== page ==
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COD in terms of occupancy rates, although the numbers suggest that. But if you look into more detail, to the customer mix, it is fair to say we are doing pretty well.

The new challenges Let me ask your personal opinion on how difficult it will

be to replace Greg Hawkins and still maintain the same level of cooperation between both properties? Ted Chan: That’s a very, very, difficult question and I am sure there are a lot of rumours in Macau [interview was done before the public announcement of Greg Hawkins resignation]. Greg is a great guy and he has done a very good job in putting up COD and maintaining the level of quality. That is what we were looking for and he has been doing a great job. He has left a very good system in COD to be followed.

At the same time, I think the lack of entertainment

at the moment in COD, in my point of view, is the main reason that we are still a little bit behind in terms of the non-gaming or mass-gaming revenue. But that will change soon. For instance, John Choi is going to put Cubic over there and we have the House of the Dancing Water coming, which will be the best show in the world, and also the Hard Rock Cafe. We need someone to put this together and

programme it right. With the system that [Greg Hawkins] built and with the exciting elements coming on board, I think the one who could do a good job to continue his quality work is someone who will programme these elements right to meet the customer’s expectations or beat the customers’ expectations.

Most of the customers come from mainland China, although we have a significant portion [of clients] from Hong Kong. Ten years ago, mainland Chinese did not know about western restaurants, where you could have a good steak and a good wine, how to order a 1982 Lafite and that kind of stuff. Nowadays, I can assure you they have a similar level of understanding of the good things. Vegas is fuming with rage and jealousy regarding Macau because this city surpassed the Strip in 2006 and in 2007 beat the results of the whole of Nevada, then in 2008, Nevada and Atlantic City altogether, and now basically Macau is doing in one month what Vegas does in three months. It’s amazing.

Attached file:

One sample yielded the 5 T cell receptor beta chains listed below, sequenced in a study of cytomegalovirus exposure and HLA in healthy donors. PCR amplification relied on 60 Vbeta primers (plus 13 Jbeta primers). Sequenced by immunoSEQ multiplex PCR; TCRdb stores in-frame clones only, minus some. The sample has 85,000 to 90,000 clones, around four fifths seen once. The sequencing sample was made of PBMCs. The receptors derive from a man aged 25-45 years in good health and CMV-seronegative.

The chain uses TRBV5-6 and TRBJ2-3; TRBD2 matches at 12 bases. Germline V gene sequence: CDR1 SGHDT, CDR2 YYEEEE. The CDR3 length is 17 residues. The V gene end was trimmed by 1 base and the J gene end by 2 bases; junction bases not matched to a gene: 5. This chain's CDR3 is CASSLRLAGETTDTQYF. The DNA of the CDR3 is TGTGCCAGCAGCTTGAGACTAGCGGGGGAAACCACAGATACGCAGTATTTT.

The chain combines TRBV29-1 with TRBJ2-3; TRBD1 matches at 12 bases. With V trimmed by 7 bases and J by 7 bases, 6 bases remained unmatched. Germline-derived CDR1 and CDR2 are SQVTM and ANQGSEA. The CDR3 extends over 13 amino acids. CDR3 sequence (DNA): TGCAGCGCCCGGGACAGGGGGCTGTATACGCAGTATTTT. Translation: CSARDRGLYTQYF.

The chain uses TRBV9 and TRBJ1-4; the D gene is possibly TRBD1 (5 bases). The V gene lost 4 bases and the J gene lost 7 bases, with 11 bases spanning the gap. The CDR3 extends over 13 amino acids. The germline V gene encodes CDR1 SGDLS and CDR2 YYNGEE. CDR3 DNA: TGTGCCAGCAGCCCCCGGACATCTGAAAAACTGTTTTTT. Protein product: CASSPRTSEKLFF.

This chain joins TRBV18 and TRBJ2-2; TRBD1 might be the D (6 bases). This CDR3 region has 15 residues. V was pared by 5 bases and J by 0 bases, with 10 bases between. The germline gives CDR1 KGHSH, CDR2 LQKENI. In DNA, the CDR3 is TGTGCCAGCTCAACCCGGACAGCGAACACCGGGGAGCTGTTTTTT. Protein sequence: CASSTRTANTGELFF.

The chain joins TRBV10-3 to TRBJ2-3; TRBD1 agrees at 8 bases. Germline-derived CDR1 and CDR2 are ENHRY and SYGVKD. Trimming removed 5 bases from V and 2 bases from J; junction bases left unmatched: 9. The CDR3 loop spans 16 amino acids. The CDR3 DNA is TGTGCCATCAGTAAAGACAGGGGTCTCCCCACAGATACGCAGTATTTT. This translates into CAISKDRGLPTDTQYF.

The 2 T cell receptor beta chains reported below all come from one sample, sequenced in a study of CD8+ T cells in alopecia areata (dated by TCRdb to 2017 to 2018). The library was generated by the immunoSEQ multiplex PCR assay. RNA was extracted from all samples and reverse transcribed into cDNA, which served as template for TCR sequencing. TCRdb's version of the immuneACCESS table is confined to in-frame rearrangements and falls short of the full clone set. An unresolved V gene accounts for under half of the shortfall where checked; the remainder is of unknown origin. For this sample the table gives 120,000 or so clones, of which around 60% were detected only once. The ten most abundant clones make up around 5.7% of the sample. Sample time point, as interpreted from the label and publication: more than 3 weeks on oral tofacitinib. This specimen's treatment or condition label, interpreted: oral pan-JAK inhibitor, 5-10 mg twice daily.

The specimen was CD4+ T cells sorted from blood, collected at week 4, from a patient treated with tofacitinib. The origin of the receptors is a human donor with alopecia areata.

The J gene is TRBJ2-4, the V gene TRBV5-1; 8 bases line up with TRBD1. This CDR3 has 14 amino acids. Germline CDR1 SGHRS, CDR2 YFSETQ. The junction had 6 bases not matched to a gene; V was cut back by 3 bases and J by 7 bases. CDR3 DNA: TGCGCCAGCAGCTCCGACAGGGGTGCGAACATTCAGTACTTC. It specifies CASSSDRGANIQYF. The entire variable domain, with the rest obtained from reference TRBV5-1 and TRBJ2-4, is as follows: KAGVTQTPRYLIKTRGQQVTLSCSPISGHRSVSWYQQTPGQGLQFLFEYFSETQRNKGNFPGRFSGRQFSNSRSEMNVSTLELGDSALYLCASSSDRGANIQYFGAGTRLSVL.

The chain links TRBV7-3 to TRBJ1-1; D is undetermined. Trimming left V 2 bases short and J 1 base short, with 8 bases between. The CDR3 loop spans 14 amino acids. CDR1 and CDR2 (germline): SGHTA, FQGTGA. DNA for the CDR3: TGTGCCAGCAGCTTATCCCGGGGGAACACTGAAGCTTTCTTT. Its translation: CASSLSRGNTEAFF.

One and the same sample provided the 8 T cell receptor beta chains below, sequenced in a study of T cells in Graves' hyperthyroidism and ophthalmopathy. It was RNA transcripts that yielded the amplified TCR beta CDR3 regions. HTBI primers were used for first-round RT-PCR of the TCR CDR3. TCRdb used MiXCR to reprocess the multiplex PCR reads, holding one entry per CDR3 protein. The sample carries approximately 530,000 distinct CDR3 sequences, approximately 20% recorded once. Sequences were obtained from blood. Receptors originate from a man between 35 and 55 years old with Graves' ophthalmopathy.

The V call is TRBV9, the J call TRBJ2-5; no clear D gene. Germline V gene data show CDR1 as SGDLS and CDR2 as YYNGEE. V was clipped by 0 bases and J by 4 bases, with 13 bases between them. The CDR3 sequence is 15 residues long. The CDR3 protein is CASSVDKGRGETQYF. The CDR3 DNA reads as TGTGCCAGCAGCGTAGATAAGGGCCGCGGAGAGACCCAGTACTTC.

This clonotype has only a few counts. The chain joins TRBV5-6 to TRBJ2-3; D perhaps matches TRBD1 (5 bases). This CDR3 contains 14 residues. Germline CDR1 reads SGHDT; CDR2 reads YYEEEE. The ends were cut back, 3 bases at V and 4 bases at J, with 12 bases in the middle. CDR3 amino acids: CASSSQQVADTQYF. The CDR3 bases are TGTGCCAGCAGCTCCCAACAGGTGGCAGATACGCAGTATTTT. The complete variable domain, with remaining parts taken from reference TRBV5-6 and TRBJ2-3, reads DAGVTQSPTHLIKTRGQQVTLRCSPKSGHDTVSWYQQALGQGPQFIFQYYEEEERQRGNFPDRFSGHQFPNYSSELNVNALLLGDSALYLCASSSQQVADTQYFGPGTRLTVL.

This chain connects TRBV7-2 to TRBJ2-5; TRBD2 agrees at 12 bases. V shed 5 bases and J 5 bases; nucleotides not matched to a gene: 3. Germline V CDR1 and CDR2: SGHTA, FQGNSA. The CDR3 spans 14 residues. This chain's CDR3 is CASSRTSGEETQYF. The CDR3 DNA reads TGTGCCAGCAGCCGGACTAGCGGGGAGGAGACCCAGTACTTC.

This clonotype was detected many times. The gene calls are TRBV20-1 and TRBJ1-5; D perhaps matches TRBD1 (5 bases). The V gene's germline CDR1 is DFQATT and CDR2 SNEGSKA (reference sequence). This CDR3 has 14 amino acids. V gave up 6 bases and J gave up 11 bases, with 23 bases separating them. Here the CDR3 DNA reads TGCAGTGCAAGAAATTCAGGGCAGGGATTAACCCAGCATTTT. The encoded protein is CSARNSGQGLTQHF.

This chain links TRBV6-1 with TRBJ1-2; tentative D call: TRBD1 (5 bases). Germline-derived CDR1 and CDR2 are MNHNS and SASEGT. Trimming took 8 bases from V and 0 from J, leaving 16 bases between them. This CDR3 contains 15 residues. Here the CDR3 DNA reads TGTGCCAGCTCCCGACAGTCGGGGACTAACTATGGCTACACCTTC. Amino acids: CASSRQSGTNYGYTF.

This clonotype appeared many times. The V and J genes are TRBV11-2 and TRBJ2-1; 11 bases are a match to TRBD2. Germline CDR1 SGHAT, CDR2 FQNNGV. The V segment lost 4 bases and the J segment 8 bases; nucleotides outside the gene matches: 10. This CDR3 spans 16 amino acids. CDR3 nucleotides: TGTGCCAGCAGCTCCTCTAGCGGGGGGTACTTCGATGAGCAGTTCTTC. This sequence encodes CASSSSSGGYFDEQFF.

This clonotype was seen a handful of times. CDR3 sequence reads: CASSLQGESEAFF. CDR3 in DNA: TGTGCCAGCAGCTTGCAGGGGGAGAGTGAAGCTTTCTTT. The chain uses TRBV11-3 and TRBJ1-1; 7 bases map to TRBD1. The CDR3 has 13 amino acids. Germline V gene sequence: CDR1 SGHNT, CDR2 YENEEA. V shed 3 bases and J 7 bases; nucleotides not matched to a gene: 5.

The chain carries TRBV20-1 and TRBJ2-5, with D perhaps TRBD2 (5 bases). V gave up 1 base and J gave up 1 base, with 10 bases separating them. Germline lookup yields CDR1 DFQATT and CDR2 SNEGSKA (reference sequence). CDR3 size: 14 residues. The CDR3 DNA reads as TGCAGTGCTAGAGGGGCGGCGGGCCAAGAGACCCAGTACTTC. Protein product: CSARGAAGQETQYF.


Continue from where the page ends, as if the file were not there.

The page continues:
What is the limit of Macau and gaming? Ted Chan: There’s no limit. This is the same

question that we have been asked and have answered for some years and it has to do with the fact that we are the only city in the whole of Greater China where gaming is allowed. If you look at the last couple of years, the central government has put a lot of effort into cracking down on all the illegal gaming activities in China, whether it is Northeast China, Northern China or elsewhere. I am not suggesting this is a Chinese bluff to rule out gambling, but you do not

26 SEPTEMBER 2010 As long as the supply continues to be very strong, pushed

by a strong mainland economy… Ted Chan: The sky is the limit and I see a great benefit and a great future for the mass and VIP segments. I see a great market but it is so correlated to the economy, so there will be some volatility in there. But with a continuing relaxation of [visa] policy, that allows more and more people to enjoy the Macau experience, that will continue to drive business.

Do you think that such a scenario will not change even with some measures taken by the central government to try to cool down the economy in the mainland? Ted Chan: Look at the last year or two; it has not been that significant.

No competition worries How can Macau maintain its place as the hottest

gaming city in Asia when some other places are betting on a strong gaming presence as well? Ted Chan: I think you are referring to some Asian countries like the Philippines and Vietnam.

Vietnam, Cambodia, Singapore, the possibility of

Taiwan or if one day South Korea allows domestic gaming. And, of course, for the near future, everybody is talking about Japan, which is a very exciting market as well. Ted Chan: First of all, the proximity to the

customer. It’s quite unique in Macau. And secondly, we have the luxury of having all these developments built in the last couple of years and we are trying, at the moment, to build the total experience, not just gaming. In my view, gaming is the last thing that you have

to market. Non-gaming or a total experience, excitement, is what you have to promote. I understand China very well, I am Chinese, and I

have travelled quite a lot in China in the last 15 years. When I go to one city, I won’t talk at the executive level, I just talk with people that have 5,000 to 10,000 yuan income. They tell me there is nothing to do in Macau. Think about all these excitements similar to what Las Vegas is providing and hundreds of millions of people being committed, just in the Guangdong area. I am sure you know about the railway network that is being built in China. It is phenomenal. And there is something unique here compared to other Asian countries, which is the history of Macau and Hong Kong. That is something in our hearts that tells us that every Chinese has to pay a visit to Macau and Hong Kong in their lifetime.

have to be too shy to say that it is human nature, for people to like to gamble. I think it is right to position Macau as the one city

where you can come along and gamble, and it is so lucky that an equilibrium position has been built. We have the historical reason and, at the same time, the Chinese economy is doing so well.

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